Be kind to yourself and to your interesting stranger: have something prepared before you find yourself asking, "So, what do you do?" If you must rely on that old standby at least rephrase it. "Tell me about your job," asks the same question without the immediate whiff of cliché. Talking about the weather or a job is an easy way to open a conversation because there's no wrong answer -- these are safe. But there are better topics, and better approaches.
Let the conversation flow naturally. Share your name and ask for his. Give a detail about yourself, but turn the conversation spotlight on to him. Ask open-ended questions rather than anything that can be answered with a yes or no, and listen to what he's saying rather than waiting for your turn to talk. Look for topics aside from the weather, and work to kick off a conversation. If there's a game on, talk about sports. A band playing? Remark on it.
Dr. McGann says, "Commenting on someone's T-shirt is a simple one -- if you notice someone with a music festival T-shirt that reads 'North Forks Music Park,' a great opener may be, 'Is that in Rochester?' It poses a question, which obligates the other person to at least respond. After the initial exchange, someone who is interested is likely to pick up the conversational thread and go someplace else with it."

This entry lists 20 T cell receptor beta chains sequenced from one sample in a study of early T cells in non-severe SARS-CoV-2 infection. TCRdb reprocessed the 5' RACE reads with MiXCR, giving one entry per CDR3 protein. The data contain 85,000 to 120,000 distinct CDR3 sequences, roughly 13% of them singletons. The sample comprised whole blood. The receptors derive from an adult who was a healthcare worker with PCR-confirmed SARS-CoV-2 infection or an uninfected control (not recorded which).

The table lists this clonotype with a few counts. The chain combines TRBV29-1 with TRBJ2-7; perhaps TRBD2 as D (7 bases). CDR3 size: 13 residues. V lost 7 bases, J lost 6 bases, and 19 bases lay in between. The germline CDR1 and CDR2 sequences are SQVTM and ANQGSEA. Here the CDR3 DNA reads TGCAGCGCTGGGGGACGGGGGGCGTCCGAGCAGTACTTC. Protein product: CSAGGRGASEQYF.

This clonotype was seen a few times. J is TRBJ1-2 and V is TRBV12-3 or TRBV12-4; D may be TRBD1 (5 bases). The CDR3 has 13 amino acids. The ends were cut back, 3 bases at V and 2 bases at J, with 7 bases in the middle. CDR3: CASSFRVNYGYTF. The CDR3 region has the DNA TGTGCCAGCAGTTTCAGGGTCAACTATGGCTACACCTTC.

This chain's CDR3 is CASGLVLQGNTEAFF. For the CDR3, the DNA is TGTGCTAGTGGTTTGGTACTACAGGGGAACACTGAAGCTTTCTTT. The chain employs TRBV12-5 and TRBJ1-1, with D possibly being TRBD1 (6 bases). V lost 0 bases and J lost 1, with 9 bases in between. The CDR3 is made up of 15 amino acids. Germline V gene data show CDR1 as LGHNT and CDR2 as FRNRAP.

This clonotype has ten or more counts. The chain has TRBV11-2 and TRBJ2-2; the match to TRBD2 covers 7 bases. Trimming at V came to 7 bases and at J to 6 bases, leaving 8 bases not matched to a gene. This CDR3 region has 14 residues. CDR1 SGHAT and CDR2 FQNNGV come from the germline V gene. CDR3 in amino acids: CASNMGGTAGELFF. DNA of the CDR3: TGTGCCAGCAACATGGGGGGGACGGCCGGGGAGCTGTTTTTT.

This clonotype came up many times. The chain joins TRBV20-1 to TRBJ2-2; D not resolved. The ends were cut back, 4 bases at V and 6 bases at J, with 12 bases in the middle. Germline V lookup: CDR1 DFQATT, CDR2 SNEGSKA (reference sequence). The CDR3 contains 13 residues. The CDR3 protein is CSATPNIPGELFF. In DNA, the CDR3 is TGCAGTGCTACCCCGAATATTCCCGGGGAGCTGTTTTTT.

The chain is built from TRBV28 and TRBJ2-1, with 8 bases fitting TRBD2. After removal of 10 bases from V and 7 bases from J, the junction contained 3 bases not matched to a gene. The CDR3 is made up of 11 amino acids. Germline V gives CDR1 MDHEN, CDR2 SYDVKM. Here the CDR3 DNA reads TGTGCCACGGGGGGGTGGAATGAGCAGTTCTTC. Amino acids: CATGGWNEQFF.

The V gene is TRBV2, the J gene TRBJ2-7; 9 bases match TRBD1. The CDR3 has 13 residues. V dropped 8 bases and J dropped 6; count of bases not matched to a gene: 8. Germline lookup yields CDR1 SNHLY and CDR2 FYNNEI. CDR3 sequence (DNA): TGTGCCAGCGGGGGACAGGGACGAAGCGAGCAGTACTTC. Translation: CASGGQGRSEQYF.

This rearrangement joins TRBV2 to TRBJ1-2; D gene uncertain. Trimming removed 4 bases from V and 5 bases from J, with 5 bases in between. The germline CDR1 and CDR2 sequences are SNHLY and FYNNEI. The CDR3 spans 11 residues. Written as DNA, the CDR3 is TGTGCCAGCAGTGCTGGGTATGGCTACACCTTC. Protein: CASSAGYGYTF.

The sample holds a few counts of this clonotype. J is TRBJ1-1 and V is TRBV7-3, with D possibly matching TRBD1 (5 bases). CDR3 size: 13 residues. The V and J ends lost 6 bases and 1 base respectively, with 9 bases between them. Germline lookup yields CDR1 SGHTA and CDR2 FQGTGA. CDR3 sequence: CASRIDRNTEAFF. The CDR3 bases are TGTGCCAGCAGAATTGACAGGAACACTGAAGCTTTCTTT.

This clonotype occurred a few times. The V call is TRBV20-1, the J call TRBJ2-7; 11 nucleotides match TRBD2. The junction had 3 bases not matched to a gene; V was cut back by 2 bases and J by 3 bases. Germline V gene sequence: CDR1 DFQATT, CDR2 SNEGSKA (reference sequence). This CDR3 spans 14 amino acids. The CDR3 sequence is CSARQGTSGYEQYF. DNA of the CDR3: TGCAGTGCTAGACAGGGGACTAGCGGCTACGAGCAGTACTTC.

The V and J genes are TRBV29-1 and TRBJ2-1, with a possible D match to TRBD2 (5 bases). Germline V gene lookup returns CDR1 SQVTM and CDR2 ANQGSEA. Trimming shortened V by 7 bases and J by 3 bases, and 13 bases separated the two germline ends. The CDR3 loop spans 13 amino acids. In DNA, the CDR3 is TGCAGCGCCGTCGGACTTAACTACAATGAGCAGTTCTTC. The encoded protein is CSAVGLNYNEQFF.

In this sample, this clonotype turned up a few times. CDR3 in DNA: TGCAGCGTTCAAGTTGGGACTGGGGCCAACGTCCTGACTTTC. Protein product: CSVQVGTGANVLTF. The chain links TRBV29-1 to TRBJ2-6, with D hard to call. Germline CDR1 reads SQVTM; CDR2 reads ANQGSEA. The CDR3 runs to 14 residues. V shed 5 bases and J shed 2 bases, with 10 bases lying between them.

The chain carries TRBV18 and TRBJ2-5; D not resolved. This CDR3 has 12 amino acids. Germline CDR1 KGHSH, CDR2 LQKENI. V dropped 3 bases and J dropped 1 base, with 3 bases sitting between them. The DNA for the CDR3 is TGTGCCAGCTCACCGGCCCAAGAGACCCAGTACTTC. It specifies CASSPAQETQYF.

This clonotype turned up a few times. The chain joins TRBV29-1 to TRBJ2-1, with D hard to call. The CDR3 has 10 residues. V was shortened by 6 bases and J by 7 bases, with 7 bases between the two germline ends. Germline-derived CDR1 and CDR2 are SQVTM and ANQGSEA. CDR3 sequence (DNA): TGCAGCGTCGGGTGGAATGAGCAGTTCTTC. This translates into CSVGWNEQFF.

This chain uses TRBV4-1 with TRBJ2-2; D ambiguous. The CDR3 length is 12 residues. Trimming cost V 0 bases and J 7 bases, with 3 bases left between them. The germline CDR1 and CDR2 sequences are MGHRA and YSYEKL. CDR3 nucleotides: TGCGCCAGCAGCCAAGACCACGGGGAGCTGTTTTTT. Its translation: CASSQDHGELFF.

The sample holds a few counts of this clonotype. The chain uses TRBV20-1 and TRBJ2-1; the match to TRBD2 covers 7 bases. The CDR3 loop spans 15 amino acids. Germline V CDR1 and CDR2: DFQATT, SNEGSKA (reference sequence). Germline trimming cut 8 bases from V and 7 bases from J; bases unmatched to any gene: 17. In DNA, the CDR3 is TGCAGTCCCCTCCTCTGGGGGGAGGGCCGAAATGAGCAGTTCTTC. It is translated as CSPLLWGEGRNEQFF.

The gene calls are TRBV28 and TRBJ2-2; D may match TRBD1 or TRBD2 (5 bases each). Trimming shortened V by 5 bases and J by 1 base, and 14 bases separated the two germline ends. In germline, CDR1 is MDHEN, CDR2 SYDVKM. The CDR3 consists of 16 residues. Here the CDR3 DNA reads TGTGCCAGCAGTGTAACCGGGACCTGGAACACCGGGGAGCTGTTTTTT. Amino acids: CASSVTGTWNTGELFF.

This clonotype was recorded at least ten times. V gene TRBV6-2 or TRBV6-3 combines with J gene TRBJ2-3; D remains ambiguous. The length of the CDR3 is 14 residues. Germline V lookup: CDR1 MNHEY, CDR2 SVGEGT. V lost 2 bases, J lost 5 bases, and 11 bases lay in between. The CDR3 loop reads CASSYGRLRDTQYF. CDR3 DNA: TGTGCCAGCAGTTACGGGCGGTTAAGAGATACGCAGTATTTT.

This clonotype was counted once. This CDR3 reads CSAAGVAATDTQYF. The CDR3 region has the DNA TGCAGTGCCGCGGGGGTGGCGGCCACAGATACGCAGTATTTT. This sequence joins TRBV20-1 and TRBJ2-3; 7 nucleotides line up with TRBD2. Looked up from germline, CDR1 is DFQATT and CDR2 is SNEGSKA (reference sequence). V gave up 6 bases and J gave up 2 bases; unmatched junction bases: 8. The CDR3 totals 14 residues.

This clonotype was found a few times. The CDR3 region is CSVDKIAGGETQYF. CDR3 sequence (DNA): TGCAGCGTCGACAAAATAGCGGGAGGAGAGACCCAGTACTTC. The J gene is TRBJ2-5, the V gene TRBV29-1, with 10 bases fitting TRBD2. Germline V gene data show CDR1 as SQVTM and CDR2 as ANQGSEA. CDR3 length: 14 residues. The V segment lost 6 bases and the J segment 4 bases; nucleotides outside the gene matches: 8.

Remember: If you don't ask for what you want, you won't get it. You don't want to seem desperate or overbearing, but if you want to ask for his phone number, then ask. Getting his number isn't demanding commitment. Let him know you enjoyed talking and that you would love to chat again sometime. If you still aren't comfortable asking for his number, offer him yours.